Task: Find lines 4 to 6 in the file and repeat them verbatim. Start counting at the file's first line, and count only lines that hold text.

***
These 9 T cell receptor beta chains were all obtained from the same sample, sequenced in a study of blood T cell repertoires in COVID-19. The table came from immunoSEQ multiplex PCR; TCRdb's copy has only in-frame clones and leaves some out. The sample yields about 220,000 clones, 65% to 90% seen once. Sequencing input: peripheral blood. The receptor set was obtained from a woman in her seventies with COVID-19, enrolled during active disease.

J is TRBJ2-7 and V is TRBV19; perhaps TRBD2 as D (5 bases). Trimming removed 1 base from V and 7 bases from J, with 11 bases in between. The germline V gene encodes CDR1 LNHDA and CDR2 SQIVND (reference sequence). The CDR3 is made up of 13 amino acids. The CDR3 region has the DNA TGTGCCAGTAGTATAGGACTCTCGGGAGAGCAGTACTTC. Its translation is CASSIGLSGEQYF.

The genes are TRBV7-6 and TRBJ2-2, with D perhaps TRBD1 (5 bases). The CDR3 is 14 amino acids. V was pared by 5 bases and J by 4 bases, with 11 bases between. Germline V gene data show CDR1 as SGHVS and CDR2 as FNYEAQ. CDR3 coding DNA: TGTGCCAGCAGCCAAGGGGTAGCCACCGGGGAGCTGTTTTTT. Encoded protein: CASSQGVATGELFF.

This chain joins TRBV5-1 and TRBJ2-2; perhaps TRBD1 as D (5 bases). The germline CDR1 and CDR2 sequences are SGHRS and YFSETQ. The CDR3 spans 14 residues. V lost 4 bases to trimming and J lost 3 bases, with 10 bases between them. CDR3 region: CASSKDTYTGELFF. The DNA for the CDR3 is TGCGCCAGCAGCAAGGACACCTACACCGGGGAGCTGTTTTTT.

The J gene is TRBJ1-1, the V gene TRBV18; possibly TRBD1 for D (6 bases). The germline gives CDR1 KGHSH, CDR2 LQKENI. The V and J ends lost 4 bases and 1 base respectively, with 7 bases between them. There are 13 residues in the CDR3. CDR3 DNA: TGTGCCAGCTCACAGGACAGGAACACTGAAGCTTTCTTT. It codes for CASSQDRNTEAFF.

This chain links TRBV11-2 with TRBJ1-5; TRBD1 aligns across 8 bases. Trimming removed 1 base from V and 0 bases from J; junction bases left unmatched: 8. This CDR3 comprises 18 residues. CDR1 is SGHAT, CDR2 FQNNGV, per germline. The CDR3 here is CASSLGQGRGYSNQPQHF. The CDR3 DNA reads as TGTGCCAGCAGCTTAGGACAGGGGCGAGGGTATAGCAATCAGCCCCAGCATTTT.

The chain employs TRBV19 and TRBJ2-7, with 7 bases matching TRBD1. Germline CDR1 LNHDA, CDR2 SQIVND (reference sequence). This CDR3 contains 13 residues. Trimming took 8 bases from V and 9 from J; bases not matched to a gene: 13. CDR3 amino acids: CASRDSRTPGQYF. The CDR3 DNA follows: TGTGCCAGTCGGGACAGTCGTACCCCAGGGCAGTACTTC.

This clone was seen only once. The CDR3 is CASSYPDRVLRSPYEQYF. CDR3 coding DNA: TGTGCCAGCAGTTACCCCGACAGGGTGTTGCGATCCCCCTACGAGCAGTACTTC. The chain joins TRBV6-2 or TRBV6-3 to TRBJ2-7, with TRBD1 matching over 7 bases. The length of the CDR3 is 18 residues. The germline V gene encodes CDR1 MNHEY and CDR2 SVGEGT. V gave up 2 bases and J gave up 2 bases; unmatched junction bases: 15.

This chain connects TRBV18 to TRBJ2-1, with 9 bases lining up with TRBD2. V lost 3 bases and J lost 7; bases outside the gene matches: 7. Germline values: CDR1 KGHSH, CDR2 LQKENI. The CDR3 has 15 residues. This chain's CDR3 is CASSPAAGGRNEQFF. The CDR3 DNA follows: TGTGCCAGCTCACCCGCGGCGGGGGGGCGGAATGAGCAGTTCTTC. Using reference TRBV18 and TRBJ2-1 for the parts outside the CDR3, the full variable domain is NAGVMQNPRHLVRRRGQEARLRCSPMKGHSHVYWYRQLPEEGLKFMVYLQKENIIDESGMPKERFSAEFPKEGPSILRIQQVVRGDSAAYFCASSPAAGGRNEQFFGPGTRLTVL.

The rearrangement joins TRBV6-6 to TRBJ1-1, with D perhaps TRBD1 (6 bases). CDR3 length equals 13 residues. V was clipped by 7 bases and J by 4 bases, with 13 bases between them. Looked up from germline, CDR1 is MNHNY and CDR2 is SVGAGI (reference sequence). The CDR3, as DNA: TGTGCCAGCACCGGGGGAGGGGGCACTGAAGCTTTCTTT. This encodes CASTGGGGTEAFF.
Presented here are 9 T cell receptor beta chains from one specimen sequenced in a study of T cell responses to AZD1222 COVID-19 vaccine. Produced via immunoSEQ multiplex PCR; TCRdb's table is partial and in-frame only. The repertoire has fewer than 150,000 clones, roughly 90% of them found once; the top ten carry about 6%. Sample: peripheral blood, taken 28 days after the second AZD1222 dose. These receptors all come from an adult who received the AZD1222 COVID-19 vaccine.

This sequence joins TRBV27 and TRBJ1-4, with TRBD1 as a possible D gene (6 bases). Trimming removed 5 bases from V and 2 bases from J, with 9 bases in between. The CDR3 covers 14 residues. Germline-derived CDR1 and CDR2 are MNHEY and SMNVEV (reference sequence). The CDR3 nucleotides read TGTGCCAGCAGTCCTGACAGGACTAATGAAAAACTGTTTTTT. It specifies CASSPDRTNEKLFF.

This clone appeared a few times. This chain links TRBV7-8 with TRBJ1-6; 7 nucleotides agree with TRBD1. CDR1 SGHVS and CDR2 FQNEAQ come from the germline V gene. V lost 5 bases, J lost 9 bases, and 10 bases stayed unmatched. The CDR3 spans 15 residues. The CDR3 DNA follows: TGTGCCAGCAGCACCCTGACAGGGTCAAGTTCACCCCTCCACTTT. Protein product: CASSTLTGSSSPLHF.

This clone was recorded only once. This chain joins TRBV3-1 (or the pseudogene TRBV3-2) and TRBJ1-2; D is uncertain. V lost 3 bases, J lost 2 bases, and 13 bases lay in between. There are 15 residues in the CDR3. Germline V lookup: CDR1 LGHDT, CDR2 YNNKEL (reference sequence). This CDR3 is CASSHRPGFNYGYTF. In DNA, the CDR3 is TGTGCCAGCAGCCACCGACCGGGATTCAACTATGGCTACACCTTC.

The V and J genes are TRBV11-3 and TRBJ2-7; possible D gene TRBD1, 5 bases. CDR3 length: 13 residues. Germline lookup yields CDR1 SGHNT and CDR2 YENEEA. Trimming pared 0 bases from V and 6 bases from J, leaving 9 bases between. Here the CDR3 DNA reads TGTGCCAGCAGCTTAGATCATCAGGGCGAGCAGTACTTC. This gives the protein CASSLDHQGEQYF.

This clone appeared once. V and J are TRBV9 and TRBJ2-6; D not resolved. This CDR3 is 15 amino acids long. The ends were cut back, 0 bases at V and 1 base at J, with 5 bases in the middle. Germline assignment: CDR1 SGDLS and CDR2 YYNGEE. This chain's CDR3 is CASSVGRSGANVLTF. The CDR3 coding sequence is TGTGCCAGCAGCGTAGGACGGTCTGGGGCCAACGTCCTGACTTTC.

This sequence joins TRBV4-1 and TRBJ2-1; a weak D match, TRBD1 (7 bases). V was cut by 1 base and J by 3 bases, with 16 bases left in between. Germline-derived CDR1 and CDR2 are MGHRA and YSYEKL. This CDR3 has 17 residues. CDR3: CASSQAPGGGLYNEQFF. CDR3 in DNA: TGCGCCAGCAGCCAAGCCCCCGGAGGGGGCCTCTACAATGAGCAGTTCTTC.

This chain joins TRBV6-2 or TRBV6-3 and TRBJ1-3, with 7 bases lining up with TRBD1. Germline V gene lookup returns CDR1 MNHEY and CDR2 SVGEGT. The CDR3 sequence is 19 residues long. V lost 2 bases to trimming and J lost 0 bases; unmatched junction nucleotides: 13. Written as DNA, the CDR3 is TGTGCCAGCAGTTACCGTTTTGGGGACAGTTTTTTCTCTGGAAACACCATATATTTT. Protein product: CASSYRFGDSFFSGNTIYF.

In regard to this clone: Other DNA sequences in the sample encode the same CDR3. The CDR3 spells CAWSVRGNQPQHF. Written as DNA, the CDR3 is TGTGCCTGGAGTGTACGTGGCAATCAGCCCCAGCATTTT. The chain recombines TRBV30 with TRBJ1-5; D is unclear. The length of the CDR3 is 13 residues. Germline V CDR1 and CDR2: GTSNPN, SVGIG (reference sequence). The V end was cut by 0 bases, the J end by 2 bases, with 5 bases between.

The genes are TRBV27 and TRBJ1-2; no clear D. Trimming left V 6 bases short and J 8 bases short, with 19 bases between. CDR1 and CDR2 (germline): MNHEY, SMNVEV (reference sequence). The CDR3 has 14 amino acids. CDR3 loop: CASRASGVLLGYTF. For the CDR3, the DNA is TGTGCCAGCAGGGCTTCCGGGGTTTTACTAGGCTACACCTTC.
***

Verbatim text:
This chain joins TRBV5-1 and TRBJ2-2; perhaps TRBD1 as D (5 bases). The germline CDR1 and CDR2 sequences are SGHRS and YFSETQ. The CDR3 spans 14 residues. V lost 4 bases to trimming and J lost 3 bases, with 10 bases between them. CDR3 region: CASSKDTYTGELFF. The DNA for the CDR3 is TGCGCCAGCAGCAAGGACACCTACACCGGGGAGCTGTTTTTT.

The J gene is TRBJ1-1, the V gene TRBV18; possibly TRBD1 for D (6 bases). The germline gives CDR1 KGHSH, CDR2 LQKENI. The V and J ends lost 4 bases and 1 base respectively, with 7 bases between them. There are 13 residues in the CDR3. CDR3 DNA: TGTGCCAGCTCACAGGACAGGAACACTGAAGCTTTCTTT. It codes for CASSQDRNTEAFF.

This chain links TRBV11-2 with TRBJ1-5; TRBD1 aligns across 8 bases. Trimming removed 1 base from V and 0 bases from J; junction bases left unmatched: 8. This CDR3 comprises 18 residues. CDR1 is SGHAT, CDR2 FQNNGV, per germline. The CDR3 here is CASSLGQGRGYSNQPQHF. The CDR3 DNA reads as TGTGCCAGCAGCTTAGGACAGGGGCGAGGGTATAGCAATCAGCCCCAGCATTTT.